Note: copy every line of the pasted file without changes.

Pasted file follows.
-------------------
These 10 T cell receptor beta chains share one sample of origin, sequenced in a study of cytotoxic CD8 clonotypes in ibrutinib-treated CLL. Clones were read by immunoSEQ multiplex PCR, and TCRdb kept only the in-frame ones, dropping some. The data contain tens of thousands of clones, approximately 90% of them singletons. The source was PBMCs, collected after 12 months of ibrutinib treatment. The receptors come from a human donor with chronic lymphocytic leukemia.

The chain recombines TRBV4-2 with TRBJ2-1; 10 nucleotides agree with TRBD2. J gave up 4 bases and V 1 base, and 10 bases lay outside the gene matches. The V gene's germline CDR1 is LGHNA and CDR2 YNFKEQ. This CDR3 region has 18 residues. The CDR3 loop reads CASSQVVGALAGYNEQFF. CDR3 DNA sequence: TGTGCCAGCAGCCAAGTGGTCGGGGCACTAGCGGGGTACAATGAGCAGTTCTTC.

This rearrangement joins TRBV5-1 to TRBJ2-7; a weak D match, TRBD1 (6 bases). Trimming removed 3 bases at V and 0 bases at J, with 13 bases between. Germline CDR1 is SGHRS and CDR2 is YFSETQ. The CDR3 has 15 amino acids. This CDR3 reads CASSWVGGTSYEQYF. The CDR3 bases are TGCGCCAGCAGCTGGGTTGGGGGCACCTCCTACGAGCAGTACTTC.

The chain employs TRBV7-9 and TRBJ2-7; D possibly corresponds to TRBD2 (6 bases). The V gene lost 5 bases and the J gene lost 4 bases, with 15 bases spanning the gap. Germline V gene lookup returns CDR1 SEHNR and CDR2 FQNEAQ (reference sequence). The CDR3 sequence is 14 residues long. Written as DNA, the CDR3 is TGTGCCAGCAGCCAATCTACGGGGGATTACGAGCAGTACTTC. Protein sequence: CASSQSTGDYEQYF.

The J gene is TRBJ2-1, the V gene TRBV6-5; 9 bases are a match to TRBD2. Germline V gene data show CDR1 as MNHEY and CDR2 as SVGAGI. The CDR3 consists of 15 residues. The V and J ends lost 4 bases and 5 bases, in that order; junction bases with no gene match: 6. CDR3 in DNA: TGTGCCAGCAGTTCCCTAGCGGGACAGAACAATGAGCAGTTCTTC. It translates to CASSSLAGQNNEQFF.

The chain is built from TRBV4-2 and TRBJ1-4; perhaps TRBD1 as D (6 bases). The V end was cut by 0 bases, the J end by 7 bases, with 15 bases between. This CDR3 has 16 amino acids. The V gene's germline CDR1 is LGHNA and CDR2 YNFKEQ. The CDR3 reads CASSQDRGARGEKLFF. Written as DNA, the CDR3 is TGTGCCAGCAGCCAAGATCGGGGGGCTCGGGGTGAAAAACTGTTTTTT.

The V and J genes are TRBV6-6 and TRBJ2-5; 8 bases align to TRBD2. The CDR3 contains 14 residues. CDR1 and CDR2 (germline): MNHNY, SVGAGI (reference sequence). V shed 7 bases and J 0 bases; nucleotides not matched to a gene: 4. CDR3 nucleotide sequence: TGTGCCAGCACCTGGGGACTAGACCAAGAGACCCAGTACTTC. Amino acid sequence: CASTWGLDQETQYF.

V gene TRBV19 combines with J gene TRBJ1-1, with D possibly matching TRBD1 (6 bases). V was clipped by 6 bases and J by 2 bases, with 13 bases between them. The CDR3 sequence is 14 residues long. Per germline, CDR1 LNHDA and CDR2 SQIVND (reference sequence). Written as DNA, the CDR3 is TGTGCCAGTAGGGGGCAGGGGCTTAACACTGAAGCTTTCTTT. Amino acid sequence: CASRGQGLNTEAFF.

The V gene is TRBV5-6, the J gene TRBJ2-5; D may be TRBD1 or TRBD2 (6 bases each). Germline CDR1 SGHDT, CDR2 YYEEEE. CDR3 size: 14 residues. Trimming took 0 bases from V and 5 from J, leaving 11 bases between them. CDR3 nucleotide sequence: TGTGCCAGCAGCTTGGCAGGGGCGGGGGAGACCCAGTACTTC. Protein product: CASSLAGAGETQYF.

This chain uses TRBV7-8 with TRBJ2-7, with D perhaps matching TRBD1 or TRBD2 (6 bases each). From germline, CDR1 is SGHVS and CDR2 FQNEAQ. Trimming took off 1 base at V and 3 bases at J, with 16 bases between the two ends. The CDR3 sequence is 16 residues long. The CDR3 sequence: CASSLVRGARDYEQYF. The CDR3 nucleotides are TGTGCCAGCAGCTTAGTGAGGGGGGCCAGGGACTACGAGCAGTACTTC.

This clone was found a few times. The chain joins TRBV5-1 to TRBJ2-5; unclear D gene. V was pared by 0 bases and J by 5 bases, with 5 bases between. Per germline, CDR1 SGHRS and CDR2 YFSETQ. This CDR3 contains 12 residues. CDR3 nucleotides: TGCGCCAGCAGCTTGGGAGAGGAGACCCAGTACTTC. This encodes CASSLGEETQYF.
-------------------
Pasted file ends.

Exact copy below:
These 10 T cell receptor beta chains share one sample of origin, sequenced in a study of cytotoxic CD8 clonotypes in ibrutinib-treated CLL. Clones were read by immunoSEQ multiplex PCR, and TCRdb kept only the in-frame ones, dropping some. The data contain tens of thousands of clones, approximately 90% of them singletons. The source was PBMCs, collected after 12 months of ibrutinib treatment. The receptors come from a human donor with chronic lymphocytic leukemia.

The chain recombines TRBV4-2 with TRBJ2-1; 10 nucleotides agree with TRBD2. J gave up 4 bases and V 1 base, and 10 bases lay outside the gene matches. The V gene's germline CDR1 is LGHNA and CDR2 YNFKEQ. This CDR3 region has 18 residues. The CDR3 loop reads CASSQVVGALAGYNEQFF. CDR3 DNA sequence: TGTGCCAGCAGCCAAGTGGTCGGGGCACTAGCGGGGTACAATGAGCAGTTCTTC.

This rearrangement joins TRBV5-1 to TRBJ2-7; a weak D match, TRBD1 (6 bases). Trimming removed 3 bases at V and 0 bases at J, with 13 bases between. Germline CDR1 is SGHRS and CDR2 is YFSETQ. The CDR3 has 15 amino acids. This CDR3 reads CASSWVGGTSYEQYF. The CDR3 bases are TGCGCCAGCAGCTGGGTTGGGGGCACCTCCTACGAGCAGTACTTC.

The chain employs TRBV7-9 and TRBJ2-7; D possibly corresponds to TRBD2 (6 bases). The V gene lost 5 bases and the J gene lost 4 bases, with 15 bases spanning the gap. Germline V gene lookup returns CDR1 SEHNR and CDR2 FQNEAQ (reference sequence). The CDR3 sequence is 14 residues long. Written as DNA, the CDR3 is TGTGCCAGCAGCCAATCTACGGGGGATTACGAGCAGTACTTC. Protein sequence: CASSQSTGDYEQYF.

The J gene is TRBJ2-1, the V gene TRBV6-5; 9 bases are a match to TRBD2. Germline V gene data show CDR1 as MNHEY and CDR2 as SVGAGI. The CDR3 consists of 15 residues. The V and J ends lost 4 bases and 5 bases, in that order; junction bases with no gene match: 6. CDR3 in DNA: TGTGCCAGCAGTTCCCTAGCGGGACAGAACAATGAGCAGTTCTTC. It translates to CASSSLAGQNNEQFF.

The chain is built from TRBV4-2 and TRBJ1-4; perhaps TRBD1 as D (6 bases). The V end was cut by 0 bases, the J end by 7 bases, with 15 bases between. This CDR3 has 16 amino acids. The V gene's germline CDR1 is LGHNA and CDR2 YNFKEQ. The CDR3 reads CASSQDRGARGEKLFF. Written as DNA, the CDR3 is TGTGCCAGCAGCCAAGATCGGGGGGCTCGGGGTGAAAAACTGTTTTTT.

The V and J genes are TRBV6-6 and TRBJ2-5; 8 bases align to TRBD2. The CDR3 contains 14 residues. CDR1 and CDR2 (germline): MNHNY, SVGAGI (reference sequence). V shed 7 bases and J 0 bases; nucleotides not matched to a gene: 4. CDR3 nucleotide sequence: TGTGCCAGCACCTGGGGACTAGACCAAGAGACCCAGTACTTC. Amino acid sequence: CASTWGLDQETQYF.

V gene TRBV19 combines with J gene TRBJ1-1, with D possibly matching TRBD1 (6 bases). V was clipped by 6 bases and J by 2 bases, with 13 bases between them. The CDR3 sequence is 14 residues long. Per germline, CDR1 LNHDA and CDR2 SQIVND (reference sequence). Written as DNA, the CDR3 is TGTGCCAGTAGGGGGCAGGGGCTTAACACTGAAGCTTTCTTT. Amino acid sequence: CASRGQGLNTEAFF.

The V gene is TRBV5-6, the J gene TRBJ2-5; D may be TRBD1 or TRBD2 (6 bases each). Germline CDR1 SGHDT, CDR2 YYEEEE. CDR3 size: 14 residues. Trimming took 0 bases from V and 5 from J, leaving 11 bases between them. CDR3 nucleotide sequence: TGTGCCAGCAGCTTGGCAGGGGCGGGGGAGACCCAGTACTTC. Protein product: CASSLAGAGETQYF.

This chain uses TRBV7-8 with TRBJ2-7, with D perhaps matching TRBD1 or TRBD2 (6 bases each). From germline, CDR1 is SGHVS and CDR2 FQNEAQ. Trimming took off 1 base at V and 3 bases at J, with 16 bases between the two ends. The CDR3 sequence is 16 residues long. The CDR3 sequence: CASSLVRGARDYEQYF. The CDR3 nucleotides are TGTGCCAGCAGCTTAGTGAGGGGGGCCAGGGACTACGAGCAGTACTTC.

This clone was found a few times. The chain joins TRBV5-1 to TRBJ2-5; unclear D gene. V was pared by 0 bases and J by 5 bases, with 5 bases between. Per germline, CDR1 SGHRS and CDR2 YFSETQ. This CDR3 contains 12 residues. CDR3 nucleotides: TGCGCCAGCAGCTTGGGAGAGGAGACCCAGTACTTC. This encodes CASSLGEETQYF.